No Image Available

Seb Anthony

Read more from Seb Anthony

googletag.cmd.push(function() { googletag.display(‘div-gpt-ad-1705321608055-0’); });

Measuring Organisational Climate

default-16x9

I'm looking to measure our organisational climate against our strategic objectives. How would I go about this and what instruments are available for this?

Thanks
Craig Ramsay

2 Responses

  1. Measuring Organisational Climate
    Hi Craig,

    I guess it depends what you mean by climate. I utilise a fantastic instrument called the Organisational Culture Inventory, which clearly defines in easily understood terms what sort of ‘culture’ exists around the place. I have used it most effectively by first asking senior execs what sort of culture they would ideally like to exist and then compare their ideal with what actually exists. This provides valuable information in helping them to identify just what needs to change in order to make it like they would like it to be. Give me a ring if you would like to know any more. Tel:01327 844634

    Brian

  2. Diagnosing organisational culture climate
    Hi Craig

    Do you mean against your objectives or in the context of your objectives? Do any of your strategic objectives state a change in culture or values?

    Just undertaking a culture audit or review on its own is one thing – but it needs to be done in context. Many of the culture diagnostic tools or models work on a given premise:

    Harrisons Diagnosing Organizational Culture Instrument (OCI)(Wiley publications ) looks at values with respect to power and decision-making

    Byrds Creatrix Inventory looks an innovation as a culture (see article Innovation culture a fresh perspective )

    Cameron & Quinn OCAI (Amazon ) looks to identify the organizational culture profile based on the core values and assumptions.

    What most of these instruments fail to do is to recognise the difference in views from varying parts of the organisation. They also look at culture in isolation from the organisations development (or growth) stage.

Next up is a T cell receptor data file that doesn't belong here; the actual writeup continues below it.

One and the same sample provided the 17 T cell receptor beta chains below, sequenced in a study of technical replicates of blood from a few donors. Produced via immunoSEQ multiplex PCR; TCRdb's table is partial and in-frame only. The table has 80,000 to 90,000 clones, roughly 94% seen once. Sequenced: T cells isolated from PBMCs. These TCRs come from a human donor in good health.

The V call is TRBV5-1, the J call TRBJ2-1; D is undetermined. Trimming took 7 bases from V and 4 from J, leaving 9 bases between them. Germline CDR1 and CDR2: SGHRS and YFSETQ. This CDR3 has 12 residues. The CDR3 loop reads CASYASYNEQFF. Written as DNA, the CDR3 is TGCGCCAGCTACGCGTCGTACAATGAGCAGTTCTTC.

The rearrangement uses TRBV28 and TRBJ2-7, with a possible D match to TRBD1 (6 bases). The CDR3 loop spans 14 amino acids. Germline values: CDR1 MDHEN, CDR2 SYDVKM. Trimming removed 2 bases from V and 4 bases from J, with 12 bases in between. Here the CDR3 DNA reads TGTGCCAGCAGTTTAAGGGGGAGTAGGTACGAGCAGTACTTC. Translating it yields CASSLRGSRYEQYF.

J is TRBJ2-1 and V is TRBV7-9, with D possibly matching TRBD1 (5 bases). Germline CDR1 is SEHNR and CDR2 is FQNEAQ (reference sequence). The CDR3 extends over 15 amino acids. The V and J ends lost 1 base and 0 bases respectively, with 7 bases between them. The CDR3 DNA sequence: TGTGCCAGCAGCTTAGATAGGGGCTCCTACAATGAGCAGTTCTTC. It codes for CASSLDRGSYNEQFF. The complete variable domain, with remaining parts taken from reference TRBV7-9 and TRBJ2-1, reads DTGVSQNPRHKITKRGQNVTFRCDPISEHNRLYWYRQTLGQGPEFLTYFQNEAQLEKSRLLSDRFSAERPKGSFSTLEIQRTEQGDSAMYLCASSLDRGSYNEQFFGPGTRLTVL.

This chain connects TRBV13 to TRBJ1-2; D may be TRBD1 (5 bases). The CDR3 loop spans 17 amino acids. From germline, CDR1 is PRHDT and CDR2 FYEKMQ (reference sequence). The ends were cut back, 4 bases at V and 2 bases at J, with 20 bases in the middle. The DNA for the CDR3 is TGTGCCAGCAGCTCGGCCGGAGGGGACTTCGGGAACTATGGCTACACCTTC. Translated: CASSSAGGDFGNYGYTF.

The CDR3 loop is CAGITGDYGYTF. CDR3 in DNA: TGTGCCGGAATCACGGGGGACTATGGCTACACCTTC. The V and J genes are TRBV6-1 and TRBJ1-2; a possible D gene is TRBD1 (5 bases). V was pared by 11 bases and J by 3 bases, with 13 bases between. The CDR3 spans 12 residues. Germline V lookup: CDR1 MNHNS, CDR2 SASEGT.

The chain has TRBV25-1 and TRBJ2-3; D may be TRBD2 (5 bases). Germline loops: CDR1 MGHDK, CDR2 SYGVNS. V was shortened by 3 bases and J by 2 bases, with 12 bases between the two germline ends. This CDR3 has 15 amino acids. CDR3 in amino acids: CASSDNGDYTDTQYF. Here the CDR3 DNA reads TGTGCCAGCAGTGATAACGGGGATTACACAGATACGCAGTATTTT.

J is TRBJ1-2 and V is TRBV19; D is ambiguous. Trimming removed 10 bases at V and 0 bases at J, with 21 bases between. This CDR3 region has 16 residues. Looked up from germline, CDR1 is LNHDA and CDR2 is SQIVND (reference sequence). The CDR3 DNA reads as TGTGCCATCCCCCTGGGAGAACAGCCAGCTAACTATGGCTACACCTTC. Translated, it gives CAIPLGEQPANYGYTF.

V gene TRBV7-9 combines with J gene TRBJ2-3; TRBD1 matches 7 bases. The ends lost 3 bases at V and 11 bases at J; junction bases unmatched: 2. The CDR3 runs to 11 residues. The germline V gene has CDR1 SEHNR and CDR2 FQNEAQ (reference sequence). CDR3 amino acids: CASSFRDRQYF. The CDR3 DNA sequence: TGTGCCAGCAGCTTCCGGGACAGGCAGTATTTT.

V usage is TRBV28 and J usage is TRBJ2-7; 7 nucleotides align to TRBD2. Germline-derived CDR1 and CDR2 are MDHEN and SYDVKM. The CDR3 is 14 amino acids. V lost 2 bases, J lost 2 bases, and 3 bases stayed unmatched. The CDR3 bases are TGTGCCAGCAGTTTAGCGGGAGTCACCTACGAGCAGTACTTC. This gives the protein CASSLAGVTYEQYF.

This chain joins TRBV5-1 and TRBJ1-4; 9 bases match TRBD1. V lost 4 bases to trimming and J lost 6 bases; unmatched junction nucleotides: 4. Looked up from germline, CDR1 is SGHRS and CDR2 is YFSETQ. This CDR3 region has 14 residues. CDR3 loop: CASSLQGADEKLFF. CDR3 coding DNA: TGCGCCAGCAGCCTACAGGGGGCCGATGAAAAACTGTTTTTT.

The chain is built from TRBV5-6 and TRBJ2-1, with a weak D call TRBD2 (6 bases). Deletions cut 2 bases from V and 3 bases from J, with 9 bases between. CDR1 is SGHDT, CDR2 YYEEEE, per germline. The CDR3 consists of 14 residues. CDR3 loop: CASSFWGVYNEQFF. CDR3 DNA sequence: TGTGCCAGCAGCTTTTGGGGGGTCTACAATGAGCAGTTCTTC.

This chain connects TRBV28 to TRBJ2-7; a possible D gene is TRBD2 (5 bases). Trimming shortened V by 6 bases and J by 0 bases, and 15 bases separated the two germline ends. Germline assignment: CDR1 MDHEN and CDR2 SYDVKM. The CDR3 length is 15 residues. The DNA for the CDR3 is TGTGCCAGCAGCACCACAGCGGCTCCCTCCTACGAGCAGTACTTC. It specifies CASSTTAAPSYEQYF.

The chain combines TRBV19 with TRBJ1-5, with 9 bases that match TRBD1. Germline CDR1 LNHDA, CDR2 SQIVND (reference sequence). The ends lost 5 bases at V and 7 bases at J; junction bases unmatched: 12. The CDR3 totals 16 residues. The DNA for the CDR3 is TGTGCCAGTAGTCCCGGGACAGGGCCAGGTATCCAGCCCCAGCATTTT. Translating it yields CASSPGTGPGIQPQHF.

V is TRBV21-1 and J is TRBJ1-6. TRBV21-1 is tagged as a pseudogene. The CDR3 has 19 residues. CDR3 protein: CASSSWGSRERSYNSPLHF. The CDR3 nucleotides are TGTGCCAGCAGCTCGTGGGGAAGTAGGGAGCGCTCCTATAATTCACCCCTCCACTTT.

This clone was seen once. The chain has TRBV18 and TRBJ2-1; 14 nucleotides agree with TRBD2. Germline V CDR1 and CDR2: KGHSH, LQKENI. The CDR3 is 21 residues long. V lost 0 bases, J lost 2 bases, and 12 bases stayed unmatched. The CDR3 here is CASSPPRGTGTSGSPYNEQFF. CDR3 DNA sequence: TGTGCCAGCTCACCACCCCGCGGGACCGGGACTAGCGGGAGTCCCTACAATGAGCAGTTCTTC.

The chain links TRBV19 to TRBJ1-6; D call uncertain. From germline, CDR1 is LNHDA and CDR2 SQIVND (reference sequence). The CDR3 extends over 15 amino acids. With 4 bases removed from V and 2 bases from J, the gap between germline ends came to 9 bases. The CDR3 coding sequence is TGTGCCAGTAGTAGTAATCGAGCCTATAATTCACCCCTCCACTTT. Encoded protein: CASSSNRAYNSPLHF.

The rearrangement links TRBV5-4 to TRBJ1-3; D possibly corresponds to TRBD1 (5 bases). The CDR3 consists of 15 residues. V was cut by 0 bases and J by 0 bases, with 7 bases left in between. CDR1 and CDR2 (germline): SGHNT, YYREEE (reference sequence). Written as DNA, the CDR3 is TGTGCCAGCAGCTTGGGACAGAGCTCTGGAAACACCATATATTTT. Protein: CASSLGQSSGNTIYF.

Looking at culture in isolation (even taking into account strategic objectives) leads many developers to look for ‘utopia’ rather than ‘what is right for this organisation at this time’.

    I have seen several organisations go from autocratic to empowered (thought to be the right thing to do by the client) and they were bankrupt or greatly reduced within 2 years.

    While an autocratic style might not be peoples ideal culture, it fits and works in many organisations. Who is to say one culture is right or wrong?

    It is about the most appropriate for the people, the type of work , and the reason for the organisations existence.

    For change in culture to be real and sustained it needs to be integrated in the strategic plan of the organisation and the culture of policies and procedures need to be consistent.
    Senior managers must own the vision and lead the change.

    In our Business Improvement Review ) we look at culture as part of the overall organisational development/ diagnostic cycle. We have found through experience (and literature research) that change to process without reference to vision and culture is prone to failure (and vice versa).

    I would urge people looking at reviewing organisational culture to do it in the context of organisational change and the strategic direction of the organisation – not is isolation.

    Also remember that while many books include questionnaires and such instruments – generally they have a copyright notice prohibiting use, be careful.

Newsletter

Get the latest from TrainingZone.

Elevate your L&D expertise by subscribing to TrainingZone’s newsletter! Get curated insights, premium reports, and event updates from industry leaders.

 

Thank you!